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It has been a while since I wrote a “buzzword” article but I have been doing a lot of thinking about Return to Office (RTO) policies recently so here we are. As with so many other topics surrounding modern leadership, management, and building effective organizations, I have found no easy, silver bullet answers. But since I have found common elements that I believe every company should bear in mind when crafting an RTO policy, I figured I would do my part to get people started on the right foot.
Want to skip my beautiful prose? Here is the bullet point version with more detail (and examples of disastrous and successful policies) below:
I’ll begin by caveating the entire rest of this article with my firm belief that “always” and “never”, especially when those words spring immediately to mind, are rarely part of an optimized solution. I would be breaking my own rule if I argued that such absolutist policies were never the right answer and I acknowledge that this does happen. However, I would caution decision makers to take extra time in exploring the rationale behind every “always” or “never” to ensure that they reflect actual business needs rather than a desire to just be done with this darn thing already.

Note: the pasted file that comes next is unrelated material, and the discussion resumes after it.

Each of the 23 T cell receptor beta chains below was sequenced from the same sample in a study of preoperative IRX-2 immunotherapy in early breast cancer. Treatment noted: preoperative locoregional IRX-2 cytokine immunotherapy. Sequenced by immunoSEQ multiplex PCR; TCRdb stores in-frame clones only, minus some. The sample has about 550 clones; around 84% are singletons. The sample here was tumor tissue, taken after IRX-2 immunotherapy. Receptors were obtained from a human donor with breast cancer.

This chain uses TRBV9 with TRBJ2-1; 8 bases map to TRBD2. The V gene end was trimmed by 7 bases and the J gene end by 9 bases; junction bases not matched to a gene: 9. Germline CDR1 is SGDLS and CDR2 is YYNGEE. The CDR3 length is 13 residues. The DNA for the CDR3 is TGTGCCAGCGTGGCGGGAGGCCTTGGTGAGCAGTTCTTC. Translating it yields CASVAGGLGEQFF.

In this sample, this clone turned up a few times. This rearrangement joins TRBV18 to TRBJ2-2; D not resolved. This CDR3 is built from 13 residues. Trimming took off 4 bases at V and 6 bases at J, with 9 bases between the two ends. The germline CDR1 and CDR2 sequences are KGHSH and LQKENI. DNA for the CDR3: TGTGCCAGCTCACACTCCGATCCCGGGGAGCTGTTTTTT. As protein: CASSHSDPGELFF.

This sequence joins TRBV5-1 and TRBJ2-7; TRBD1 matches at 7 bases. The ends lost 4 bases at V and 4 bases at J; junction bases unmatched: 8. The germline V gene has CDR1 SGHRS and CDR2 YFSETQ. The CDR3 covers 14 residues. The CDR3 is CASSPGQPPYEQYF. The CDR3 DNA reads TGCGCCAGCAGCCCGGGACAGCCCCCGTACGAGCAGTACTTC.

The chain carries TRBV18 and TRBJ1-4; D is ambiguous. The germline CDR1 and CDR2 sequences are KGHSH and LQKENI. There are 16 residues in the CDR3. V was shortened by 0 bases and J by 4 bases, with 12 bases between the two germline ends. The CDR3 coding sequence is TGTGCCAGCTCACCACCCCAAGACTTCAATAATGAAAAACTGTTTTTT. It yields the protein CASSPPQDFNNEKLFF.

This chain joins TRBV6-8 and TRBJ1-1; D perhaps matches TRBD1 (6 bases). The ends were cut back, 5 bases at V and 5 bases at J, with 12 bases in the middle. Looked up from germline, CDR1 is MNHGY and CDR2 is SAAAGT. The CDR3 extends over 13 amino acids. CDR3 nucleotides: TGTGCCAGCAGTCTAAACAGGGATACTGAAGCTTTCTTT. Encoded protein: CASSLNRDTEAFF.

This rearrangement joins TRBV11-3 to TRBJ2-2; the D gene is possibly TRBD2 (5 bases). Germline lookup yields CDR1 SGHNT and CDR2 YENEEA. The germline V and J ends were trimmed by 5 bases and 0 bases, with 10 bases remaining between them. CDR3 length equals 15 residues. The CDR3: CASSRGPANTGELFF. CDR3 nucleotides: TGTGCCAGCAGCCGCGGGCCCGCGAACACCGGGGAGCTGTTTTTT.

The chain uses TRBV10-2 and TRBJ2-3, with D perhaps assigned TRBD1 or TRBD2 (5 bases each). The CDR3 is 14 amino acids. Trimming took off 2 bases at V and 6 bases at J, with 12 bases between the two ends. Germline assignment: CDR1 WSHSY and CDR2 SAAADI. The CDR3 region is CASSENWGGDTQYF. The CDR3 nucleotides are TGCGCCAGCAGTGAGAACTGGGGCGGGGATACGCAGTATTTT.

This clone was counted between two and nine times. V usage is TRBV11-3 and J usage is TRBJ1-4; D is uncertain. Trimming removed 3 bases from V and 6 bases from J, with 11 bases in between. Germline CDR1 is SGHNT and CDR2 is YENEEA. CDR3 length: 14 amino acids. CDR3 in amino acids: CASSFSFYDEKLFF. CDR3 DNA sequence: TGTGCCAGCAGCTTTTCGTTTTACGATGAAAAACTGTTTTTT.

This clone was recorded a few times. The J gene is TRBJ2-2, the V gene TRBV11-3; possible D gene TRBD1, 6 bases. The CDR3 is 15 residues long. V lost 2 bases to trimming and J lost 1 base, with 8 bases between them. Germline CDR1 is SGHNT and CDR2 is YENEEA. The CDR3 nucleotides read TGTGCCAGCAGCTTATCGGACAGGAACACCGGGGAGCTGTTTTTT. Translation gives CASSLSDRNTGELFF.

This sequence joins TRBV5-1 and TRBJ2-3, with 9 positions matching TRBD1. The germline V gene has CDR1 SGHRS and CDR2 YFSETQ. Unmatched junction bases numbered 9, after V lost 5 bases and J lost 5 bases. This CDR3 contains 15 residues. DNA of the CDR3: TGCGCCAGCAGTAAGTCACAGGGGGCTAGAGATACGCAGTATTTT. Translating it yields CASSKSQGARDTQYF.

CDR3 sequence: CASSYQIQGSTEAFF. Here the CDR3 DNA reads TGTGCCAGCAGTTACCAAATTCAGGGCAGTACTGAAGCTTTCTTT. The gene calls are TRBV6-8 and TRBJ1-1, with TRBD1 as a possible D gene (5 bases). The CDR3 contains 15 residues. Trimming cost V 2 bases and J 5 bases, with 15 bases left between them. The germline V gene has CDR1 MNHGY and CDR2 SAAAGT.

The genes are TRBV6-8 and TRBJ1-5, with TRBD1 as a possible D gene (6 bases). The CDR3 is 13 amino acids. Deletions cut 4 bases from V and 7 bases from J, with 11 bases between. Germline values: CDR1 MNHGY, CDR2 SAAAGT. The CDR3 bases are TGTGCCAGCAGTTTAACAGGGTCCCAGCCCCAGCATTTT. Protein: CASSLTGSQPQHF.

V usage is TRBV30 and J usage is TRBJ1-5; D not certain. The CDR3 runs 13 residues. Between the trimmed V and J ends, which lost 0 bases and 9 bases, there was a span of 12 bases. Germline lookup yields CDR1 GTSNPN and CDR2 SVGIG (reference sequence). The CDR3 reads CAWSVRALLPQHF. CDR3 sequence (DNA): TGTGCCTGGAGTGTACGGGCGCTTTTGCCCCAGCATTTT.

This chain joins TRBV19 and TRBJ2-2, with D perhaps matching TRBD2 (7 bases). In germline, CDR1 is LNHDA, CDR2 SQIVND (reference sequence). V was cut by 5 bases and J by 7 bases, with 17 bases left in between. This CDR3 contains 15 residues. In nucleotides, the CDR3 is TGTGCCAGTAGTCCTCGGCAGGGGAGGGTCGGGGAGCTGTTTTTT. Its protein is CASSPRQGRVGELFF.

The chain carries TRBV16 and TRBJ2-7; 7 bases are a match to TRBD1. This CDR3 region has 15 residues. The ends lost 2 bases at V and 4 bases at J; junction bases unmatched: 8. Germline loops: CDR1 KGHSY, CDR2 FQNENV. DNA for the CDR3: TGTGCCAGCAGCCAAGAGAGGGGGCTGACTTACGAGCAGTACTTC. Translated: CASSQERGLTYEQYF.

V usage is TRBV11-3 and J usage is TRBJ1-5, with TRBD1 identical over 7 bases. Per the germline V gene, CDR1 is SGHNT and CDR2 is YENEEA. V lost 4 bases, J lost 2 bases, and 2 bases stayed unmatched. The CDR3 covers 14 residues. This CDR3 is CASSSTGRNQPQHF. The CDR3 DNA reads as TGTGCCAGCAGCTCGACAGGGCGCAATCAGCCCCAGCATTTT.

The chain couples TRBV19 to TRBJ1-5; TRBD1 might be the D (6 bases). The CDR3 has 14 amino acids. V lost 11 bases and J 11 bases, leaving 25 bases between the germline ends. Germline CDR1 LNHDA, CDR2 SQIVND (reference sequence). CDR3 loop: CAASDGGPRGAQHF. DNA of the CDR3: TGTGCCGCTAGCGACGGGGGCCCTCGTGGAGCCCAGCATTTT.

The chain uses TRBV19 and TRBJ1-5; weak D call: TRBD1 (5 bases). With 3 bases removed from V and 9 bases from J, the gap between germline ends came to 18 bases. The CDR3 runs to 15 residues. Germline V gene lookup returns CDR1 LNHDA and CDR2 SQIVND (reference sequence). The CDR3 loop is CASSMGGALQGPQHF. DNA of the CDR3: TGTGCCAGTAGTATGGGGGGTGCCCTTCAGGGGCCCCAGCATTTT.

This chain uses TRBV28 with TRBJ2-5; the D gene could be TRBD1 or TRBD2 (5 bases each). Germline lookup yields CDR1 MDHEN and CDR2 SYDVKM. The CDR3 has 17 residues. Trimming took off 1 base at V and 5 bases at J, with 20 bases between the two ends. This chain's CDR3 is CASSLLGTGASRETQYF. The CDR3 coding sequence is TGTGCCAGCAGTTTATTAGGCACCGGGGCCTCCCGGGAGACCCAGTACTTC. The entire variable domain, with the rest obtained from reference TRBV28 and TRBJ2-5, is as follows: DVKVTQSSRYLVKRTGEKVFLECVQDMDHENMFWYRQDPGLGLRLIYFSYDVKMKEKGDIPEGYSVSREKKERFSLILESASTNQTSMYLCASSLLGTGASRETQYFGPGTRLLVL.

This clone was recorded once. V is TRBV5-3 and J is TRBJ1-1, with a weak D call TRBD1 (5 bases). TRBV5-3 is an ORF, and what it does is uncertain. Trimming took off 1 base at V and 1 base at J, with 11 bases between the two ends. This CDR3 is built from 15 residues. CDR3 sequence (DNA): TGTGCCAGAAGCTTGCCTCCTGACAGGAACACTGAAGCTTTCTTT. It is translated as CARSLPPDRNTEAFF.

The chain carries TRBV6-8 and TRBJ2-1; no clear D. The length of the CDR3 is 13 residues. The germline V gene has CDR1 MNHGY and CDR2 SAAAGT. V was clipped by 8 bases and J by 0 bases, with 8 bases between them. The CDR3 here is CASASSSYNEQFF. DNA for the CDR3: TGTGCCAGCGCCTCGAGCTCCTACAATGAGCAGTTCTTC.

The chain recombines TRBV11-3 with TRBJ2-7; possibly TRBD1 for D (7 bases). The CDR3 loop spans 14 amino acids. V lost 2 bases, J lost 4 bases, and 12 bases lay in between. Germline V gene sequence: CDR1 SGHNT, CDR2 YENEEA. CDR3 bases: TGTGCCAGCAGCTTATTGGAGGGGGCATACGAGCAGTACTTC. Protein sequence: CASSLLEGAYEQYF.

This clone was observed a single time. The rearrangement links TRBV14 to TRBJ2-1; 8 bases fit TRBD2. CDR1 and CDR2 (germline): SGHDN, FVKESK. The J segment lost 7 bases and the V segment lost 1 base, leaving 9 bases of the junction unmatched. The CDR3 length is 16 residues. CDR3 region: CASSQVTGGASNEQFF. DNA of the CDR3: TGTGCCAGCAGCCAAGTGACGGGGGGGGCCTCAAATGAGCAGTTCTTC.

Now that your antennae are on alert for absolutist tendencies, we can turn to the elements I suggest you should consider in crafting your policy. To get it out of the way, I will start with productivity because it so often becomes a sticking point in RTO discussions. If you are used to measuring productivity with a clock, you have some pre-work to do before you can expect to create an effective RTO policy. Shifting the focus from “butts in seats” or “time spent in a specific computer program” measurements to productivity metrics that more directly support key business goals is a prerequisite for designing an effective RTO policy. As an added bonus, by focusing on what employees need to achieve their targets to shape the core of an RTO policy, the policy will also be straightforward to message.
Once you have a clear sense of what your business needs are and the employee metrics required to support those needs, you can begin to ask how your office, or colocation more broadly, can be leveraged to support your employees in achieving their targets. Common examples are “collaboration”, “mentoring”, and “flexible work as a perk”. This is where you start to get down into the details and begin shaping a policy that balances multiple factors.
For example, imagine that you believe that your company will benefit from having your creative leads collaborating face to face in the office and observing these interactions is crucial to developing more junior employees. You also want to maintain some flexibility for remote work to keep your talent pool broader.
Simply requiring that people come into the office “2 days per week” might seem like a great solution! But what if your creative team members are in on different days? Or your junior employees end up on a different schedule from the senior employees? A small tweak, requiring T/Th in office, for example might reduce the flexibility of your policy slightly but will preserve the other benefits you are seeking.